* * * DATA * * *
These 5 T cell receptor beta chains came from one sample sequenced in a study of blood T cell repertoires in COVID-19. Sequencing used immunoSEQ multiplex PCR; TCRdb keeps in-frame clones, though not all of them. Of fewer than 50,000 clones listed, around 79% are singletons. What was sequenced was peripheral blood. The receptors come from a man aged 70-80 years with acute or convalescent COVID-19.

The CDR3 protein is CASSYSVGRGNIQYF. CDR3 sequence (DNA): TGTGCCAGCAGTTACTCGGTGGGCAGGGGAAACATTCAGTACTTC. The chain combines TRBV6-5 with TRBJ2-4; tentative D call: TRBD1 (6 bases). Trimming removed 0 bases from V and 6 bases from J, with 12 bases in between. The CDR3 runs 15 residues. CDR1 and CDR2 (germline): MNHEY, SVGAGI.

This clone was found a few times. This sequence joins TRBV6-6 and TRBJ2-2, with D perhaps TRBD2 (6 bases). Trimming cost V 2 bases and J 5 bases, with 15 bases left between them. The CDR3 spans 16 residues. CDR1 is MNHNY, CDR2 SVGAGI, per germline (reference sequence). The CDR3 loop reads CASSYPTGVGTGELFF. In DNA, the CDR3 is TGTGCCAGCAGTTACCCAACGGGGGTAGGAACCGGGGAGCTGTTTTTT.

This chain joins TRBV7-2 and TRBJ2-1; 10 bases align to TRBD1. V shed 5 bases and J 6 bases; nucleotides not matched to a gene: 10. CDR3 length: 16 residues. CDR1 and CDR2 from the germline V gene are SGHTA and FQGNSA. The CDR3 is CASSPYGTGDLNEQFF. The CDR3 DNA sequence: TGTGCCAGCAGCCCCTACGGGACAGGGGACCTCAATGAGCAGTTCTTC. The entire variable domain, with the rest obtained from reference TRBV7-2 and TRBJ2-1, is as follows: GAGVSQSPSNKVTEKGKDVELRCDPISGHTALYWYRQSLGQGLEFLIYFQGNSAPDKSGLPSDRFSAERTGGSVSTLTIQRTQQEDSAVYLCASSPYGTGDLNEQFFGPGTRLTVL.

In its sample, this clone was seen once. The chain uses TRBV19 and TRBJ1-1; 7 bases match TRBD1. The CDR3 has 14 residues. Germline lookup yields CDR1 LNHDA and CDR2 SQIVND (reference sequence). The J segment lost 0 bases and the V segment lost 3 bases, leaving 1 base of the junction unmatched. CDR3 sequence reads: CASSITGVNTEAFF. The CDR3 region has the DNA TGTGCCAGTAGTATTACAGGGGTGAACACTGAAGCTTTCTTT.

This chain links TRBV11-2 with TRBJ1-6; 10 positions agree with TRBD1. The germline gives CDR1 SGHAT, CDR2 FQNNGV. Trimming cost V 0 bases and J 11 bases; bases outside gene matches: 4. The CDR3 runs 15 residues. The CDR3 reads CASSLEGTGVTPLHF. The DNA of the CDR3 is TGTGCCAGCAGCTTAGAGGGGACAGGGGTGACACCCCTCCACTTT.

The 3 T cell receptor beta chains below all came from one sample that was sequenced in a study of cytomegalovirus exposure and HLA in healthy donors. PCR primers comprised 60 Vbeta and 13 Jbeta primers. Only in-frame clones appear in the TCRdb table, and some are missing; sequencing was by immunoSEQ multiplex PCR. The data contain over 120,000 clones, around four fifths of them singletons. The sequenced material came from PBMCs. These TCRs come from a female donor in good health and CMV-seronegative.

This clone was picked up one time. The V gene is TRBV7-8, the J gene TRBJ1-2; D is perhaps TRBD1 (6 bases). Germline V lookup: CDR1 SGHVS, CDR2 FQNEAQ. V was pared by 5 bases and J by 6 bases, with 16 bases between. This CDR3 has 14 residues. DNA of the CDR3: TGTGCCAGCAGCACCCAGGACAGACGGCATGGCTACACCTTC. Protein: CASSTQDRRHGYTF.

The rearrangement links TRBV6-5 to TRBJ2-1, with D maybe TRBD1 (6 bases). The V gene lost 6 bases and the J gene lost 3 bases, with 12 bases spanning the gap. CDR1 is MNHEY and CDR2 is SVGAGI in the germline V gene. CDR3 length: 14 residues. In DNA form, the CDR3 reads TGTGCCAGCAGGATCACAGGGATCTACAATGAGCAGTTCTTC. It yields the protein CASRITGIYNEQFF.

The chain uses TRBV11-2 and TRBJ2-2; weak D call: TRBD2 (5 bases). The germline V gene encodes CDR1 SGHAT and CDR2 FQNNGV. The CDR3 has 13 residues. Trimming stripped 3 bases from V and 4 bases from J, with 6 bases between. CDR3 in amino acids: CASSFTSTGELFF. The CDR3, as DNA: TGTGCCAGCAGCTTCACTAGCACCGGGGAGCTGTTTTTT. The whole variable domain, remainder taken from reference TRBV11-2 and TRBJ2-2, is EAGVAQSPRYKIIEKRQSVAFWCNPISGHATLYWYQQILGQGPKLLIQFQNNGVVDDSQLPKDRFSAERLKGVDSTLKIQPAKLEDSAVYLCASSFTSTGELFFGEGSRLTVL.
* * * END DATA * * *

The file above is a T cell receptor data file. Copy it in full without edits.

These 5 T cell receptor beta chains came from one sample sequenced in a study of blood T cell repertoires in COVID-19. Sequencing used immunoSEQ multiplex PCR; TCRdb keeps in-frame clones, though not all of them. Of fewer than 50,000 clones listed, around 79% are singletons. What was sequenced was peripheral blood. The receptors come from a man aged 70-80 years with acute or convalescent COVID-19.

The CDR3 protein is CASSYSVGRGNIQYF. CDR3 sequence (DNA): TGTGCCAGCAGTTACTCGGTGGGCAGGGGAAACATTCAGTACTTC. The chain combines TRBV6-5 with TRBJ2-4; tentative D call: TRBD1 (6 bases). Trimming removed 0 bases from V and 6 bases from J, with 12 bases in between. The CDR3 runs 15 residues. CDR1 and CDR2 (germline): MNHEY, SVGAGI.

This clone was found a few times. This sequence joins TRBV6-6 and TRBJ2-2, with D perhaps TRBD2 (6 bases). Trimming cost V 2 bases and J 5 bases, with 15 bases left between them. The CDR3 spans 16 residues. CDR1 is MNHNY, CDR2 SVGAGI, per germline (reference sequence). The CDR3 loop reads CASSYPTGVGTGELFF. In DNA, the CDR3 is TGTGCCAGCAGTTACCCAACGGGGGTAGGAACCGGGGAGCTGTTTTTT.

This chain joins TRBV7-2 and TRBJ2-1; 10 bases align to TRBD1. V shed 5 bases and J 6 bases; nucleotides not matched to a gene: 10. CDR3 length: 16 residues. CDR1 and CDR2 from the germline V gene are SGHTA and FQGNSA. The CDR3 is CASSPYGTGDLNEQFF. The CDR3 DNA sequence: TGTGCCAGCAGCCCCTACGGGACAGGGGACCTCAATGAGCAGTTCTTC. The entire variable domain, with the rest obtained from reference TRBV7-2 and TRBJ2-1, is as follows: GAGVSQSPSNKVTEKGKDVELRCDPISGHTALYWYRQSLGQGLEFLIYFQGNSAPDKSGLPSDRFSAERTGGSVSTLTIQRTQQEDSAVYLCASSPYGTGDLNEQFFGPGTRLTVL.

In its sample, this clone was seen once. The chain uses TRBV19 and TRBJ1-1; 7 bases match TRBD1. The CDR3 has 14 residues. Germline lookup yields CDR1 LNHDA and CDR2 SQIVND (reference sequence). The J segment lost 0 bases and the V segment lost 3 bases, leaving 1 base of the junction unmatched. CDR3 sequence reads: CASSITGVNTEAFF. The CDR3 region has the DNA TGTGCCAGTAGTATTACAGGGGTGAACACTGAAGCTTTCTTT.

This chain links TRBV11-2 with TRBJ1-6; 10 positions agree with TRBD1. The germline gives CDR1 SGHAT, CDR2 FQNNGV. Trimming cost V 0 bases and J 11 bases; bases outside gene matches: 4. The CDR3 runs 15 residues. The CDR3 reads CASSLEGTGVTPLHF. The DNA of the CDR3 is TGTGCCAGCAGCTTAGAGGGGACAGGGGTGACACCCCTCCACTTT.

The 3 T cell receptor beta chains below all came from one sample that was sequenced in a study of cytomegalovirus exposure and HLA in healthy donors. PCR primers comprised 60 Vbeta and 13 Jbeta primers. Only in-frame clones appear in the TCRdb table, and some are missing; sequencing was by immunoSEQ multiplex PCR. The data contain over 120,000 clones, around four fifths of them singletons. The sequenced material came from PBMCs. These TCRs come from a female donor in good health and CMV-seronegative.

This clone was picked up one time. The V gene is TRBV7-8, the J gene TRBJ1-2; D is perhaps TRBD1 (6 bases). Germline V lookup: CDR1 SGHVS, CDR2 FQNEAQ. V was pared by 5 bases and J by 6 bases, with 16 bases between. This CDR3 has 14 residues. DNA of the CDR3: TGTGCCAGCAGCACCCAGGACAGACGGCATGGCTACACCTTC. Protein: CASSTQDRRHGYTF.

The rearrangement links TRBV6-5 to TRBJ2-1, with D maybe TRBD1 (6 bases). The V gene lost 6 bases and the J gene lost 3 bases, with 12 bases spanning the gap. CDR1 is MNHEY and CDR2 is SVGAGI in the germline V gene. CDR3 length: 14 residues. In DNA form, the CDR3 reads TGTGCCAGCAGGATCACAGGGATCTACAATGAGCAGTTCTTC. It yields the protein CASRITGIYNEQFF.

The chain uses TRBV11-2 and TRBJ2-2; weak D call: TRBD2 (5 bases). The germline V gene encodes CDR1 SGHAT and CDR2 FQNNGV. The CDR3 has 13 residues. Trimming stripped 3 bases from V and 4 bases from J, with 6 bases between. CDR3 in amino acids: CASSFTSTGELFF. The CDR3, as DNA: TGTGCCAGCAGCTTCACTAGCACCGGGGAGCTGTTTTTT. The whole variable domain, remainder taken from reference TRBV11-2 and TRBJ2-2, is EAGVAQSPRYKIIEKRQSVAFWCNPISGHATLYWYQQILGQGPKLLIQFQNNGVVDDSQLPKDRFSAERLKGVDSTLKIQPAKLEDSAVYLCASSFTSTGELFFGEGSRLTVL.